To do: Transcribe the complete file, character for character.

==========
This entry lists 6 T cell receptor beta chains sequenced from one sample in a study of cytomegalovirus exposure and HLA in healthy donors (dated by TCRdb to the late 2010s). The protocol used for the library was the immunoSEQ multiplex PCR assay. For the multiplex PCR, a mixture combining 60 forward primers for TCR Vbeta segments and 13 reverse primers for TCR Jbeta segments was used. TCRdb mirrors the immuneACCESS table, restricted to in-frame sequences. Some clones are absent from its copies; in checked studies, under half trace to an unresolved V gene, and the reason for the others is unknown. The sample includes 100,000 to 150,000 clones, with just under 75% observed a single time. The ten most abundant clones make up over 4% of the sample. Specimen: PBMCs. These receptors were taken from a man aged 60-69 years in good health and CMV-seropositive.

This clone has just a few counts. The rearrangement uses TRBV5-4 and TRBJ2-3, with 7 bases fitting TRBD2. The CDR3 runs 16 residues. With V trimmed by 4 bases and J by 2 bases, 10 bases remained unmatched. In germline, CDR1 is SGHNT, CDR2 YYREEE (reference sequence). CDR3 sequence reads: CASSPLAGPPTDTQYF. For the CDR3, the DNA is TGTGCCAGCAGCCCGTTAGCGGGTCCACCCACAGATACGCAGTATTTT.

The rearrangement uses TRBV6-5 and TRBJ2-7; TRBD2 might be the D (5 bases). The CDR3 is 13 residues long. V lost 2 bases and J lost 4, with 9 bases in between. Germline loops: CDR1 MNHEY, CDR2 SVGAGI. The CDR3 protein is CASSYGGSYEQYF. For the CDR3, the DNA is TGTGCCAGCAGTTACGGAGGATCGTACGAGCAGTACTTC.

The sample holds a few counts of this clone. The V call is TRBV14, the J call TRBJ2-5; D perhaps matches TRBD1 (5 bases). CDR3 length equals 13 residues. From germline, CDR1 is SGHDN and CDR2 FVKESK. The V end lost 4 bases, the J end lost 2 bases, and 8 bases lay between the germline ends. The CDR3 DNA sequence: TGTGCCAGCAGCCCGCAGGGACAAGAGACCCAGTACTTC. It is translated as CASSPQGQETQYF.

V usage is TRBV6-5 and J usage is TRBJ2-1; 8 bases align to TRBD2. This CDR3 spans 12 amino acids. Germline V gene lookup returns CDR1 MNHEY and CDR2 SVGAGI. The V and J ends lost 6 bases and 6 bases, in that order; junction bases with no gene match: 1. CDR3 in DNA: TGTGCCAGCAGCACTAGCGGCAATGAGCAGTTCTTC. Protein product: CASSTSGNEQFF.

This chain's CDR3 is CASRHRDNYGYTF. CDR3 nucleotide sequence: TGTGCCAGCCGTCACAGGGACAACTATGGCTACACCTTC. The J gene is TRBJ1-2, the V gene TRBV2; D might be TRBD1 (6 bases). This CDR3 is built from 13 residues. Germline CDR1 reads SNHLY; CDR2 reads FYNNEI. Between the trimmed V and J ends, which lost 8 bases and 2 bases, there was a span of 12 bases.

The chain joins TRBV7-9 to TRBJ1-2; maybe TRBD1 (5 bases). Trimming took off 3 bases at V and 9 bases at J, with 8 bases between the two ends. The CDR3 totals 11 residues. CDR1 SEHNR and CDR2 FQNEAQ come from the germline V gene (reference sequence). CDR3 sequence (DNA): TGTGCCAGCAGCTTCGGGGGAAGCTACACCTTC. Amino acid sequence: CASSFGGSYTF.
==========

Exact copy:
This entry lists 6 T cell receptor beta chains sequenced from one sample in a study of cytomegalovirus exposure and HLA in healthy donors (dated by TCRdb to the late 2010s). The protocol used for the library was the immunoSEQ multiplex PCR assay. For the multiplex PCR, a mixture combining 60 forward primers for TCR Vbeta segments and 13 reverse primers for TCR Jbeta segments was used. TCRdb mirrors the immuneACCESS table, restricted to in-frame sequences. Some clones are absent from its copies; in checked studies, under half trace to an unresolved V gene, and the reason for the others is unknown. The sample includes 100,000 to 150,000 clones, with just under 75% observed a single time. The ten most abundant clones make up over 4% of the sample. Specimen: PBMCs. These receptors were taken from a man aged 60-69 years in good health and CMV-seropositive.

This clone has just a few counts. The rearrangement uses TRBV5-4 and TRBJ2-3, with 7 bases fitting TRBD2. The CDR3 runs 16 residues. With V trimmed by 4 bases and J by 2 bases, 10 bases remained unmatched. In germline, CDR1 is SGHNT, CDR2 YYREEE (reference sequence). CDR3 sequence reads: CASSPLAGPPTDTQYF. For the CDR3, the DNA is TGTGCCAGCAGCCCGTTAGCGGGTCCACCCACAGATACGCAGTATTTT.

The rearrangement uses TRBV6-5 and TRBJ2-7; TRBD2 might be the D (5 bases). The CDR3 is 13 residues long. V lost 2 bases and J lost 4, with 9 bases in between. Germline loops: CDR1 MNHEY, CDR2 SVGAGI. The CDR3 protein is CASSYGGSYEQYF. For the CDR3, the DNA is TGTGCCAGCAGTTACGGAGGATCGTACGAGCAGTACTTC.

The sample holds a few counts of this clone. The V call is TRBV14, the J call TRBJ2-5; D perhaps matches TRBD1 (5 bases). CDR3 length equals 13 residues. From germline, CDR1 is SGHDN and CDR2 FVKESK. The V end lost 4 bases, the J end lost 2 bases, and 8 bases lay between the germline ends. The CDR3 DNA sequence: TGTGCCAGCAGCCCGCAGGGACAAGAGACCCAGTACTTC. It is translated as CASSPQGQETQYF.

V usage is TRBV6-5 and J usage is TRBJ2-1; 8 bases align to TRBD2. This CDR3 spans 12 amino acids. Germline V gene lookup returns CDR1 MNHEY and CDR2 SVGAGI. The V and J ends lost 6 bases and 6 bases, in that order; junction bases with no gene match: 1. CDR3 in DNA: TGTGCCAGCAGCACTAGCGGCAATGAGCAGTTCTTC. Protein product: CASSTSGNEQFF.

This chain's CDR3 is CASRHRDNYGYTF. CDR3 nucleotide sequence: TGTGCCAGCCGTCACAGGGACAACTATGGCTACACCTTC. The J gene is TRBJ1-2, the V gene TRBV2; D might be TRBD1 (6 bases). This CDR3 is built from 13 residues. Germline CDR1 reads SNHLY; CDR2 reads FYNNEI. Between the trimmed V and J ends, which lost 8 bases and 2 bases, there was a span of 12 bases.

The chain joins TRBV7-9 to TRBJ1-2; maybe TRBD1 (5 bases). Trimming took off 3 bases at V and 9 bases at J, with 8 bases between the two ends. The CDR3 totals 11 residues. CDR1 SEHNR and CDR2 FQNEAQ come from the germline V gene (reference sequence). CDR3 sequence (DNA): TGTGCCAGCAGCTTCGGGGGAAGCTACACCTTC. Amino acid sequence: CASSFGGSYTF.